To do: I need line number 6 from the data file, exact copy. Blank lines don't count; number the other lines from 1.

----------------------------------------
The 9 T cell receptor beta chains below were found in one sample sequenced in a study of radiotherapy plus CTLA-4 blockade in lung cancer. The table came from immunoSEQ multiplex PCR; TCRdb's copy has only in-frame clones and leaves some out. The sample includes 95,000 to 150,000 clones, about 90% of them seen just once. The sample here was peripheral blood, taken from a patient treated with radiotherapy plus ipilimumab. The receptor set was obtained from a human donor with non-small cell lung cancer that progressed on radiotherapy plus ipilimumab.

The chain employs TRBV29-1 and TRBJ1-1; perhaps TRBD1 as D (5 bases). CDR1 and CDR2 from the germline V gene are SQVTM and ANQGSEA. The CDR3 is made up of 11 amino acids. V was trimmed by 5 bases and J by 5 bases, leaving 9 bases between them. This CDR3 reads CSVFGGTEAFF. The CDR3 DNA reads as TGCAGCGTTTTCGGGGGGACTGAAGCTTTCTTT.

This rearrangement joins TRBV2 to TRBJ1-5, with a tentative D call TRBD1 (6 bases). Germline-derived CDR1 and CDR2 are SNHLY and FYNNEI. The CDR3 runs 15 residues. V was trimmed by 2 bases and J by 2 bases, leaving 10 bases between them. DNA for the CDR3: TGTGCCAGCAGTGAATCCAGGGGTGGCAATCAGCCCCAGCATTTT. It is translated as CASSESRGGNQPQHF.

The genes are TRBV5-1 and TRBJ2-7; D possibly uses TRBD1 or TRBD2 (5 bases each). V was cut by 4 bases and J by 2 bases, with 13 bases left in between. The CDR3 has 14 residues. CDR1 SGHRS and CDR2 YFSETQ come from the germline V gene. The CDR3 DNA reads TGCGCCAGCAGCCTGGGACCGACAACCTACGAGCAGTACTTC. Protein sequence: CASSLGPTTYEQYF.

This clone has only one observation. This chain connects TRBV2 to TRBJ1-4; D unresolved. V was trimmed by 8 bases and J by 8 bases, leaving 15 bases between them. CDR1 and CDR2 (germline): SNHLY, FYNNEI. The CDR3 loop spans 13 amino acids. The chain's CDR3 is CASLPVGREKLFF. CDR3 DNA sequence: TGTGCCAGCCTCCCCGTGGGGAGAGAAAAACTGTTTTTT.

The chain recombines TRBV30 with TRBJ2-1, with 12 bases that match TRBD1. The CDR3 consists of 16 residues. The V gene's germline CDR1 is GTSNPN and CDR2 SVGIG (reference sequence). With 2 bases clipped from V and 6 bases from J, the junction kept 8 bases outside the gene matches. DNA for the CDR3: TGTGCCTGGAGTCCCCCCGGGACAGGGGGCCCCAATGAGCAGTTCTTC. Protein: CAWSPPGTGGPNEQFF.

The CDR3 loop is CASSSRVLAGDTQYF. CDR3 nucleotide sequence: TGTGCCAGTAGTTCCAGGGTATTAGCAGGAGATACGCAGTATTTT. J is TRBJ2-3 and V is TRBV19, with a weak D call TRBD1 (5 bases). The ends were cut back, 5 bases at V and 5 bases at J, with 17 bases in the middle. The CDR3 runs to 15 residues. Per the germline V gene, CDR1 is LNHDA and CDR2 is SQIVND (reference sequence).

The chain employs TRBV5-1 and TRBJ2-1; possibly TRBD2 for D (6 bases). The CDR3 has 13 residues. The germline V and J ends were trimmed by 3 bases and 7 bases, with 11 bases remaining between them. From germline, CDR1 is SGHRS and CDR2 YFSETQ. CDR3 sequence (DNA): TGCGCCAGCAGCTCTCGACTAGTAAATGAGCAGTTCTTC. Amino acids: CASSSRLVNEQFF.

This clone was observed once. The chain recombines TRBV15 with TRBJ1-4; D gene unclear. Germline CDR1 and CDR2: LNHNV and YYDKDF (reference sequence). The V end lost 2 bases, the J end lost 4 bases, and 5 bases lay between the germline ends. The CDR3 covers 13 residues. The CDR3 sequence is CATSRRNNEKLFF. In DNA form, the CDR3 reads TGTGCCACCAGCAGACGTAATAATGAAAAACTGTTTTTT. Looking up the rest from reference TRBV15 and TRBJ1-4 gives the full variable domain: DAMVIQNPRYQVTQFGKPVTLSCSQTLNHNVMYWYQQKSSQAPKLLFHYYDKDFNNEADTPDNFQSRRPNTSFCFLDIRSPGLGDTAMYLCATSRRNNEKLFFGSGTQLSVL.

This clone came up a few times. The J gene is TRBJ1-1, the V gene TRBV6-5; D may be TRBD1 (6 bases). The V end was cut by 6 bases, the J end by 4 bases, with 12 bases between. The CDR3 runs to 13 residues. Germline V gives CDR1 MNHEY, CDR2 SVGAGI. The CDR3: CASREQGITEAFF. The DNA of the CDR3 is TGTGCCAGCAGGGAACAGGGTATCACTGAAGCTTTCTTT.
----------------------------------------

The chain recombines TRBV30 with TRBJ2-1, with 12 bases that match TRBD1. The CDR3 consists of 16 residues. The V gene's germline CDR1 is GTSNPN and CDR2 SVGIG (reference sequence). With 2 bases clipped from V and 6 bases from J, the junction kept 8 bases outside the gene matches. DNA for the CDR3: TGTGCCTGGAGTCCCCCCGGGACAGGGGGCCCCAATGAGCAGTTCTTC. Protein: CAWSPPGTGGPNEQFF.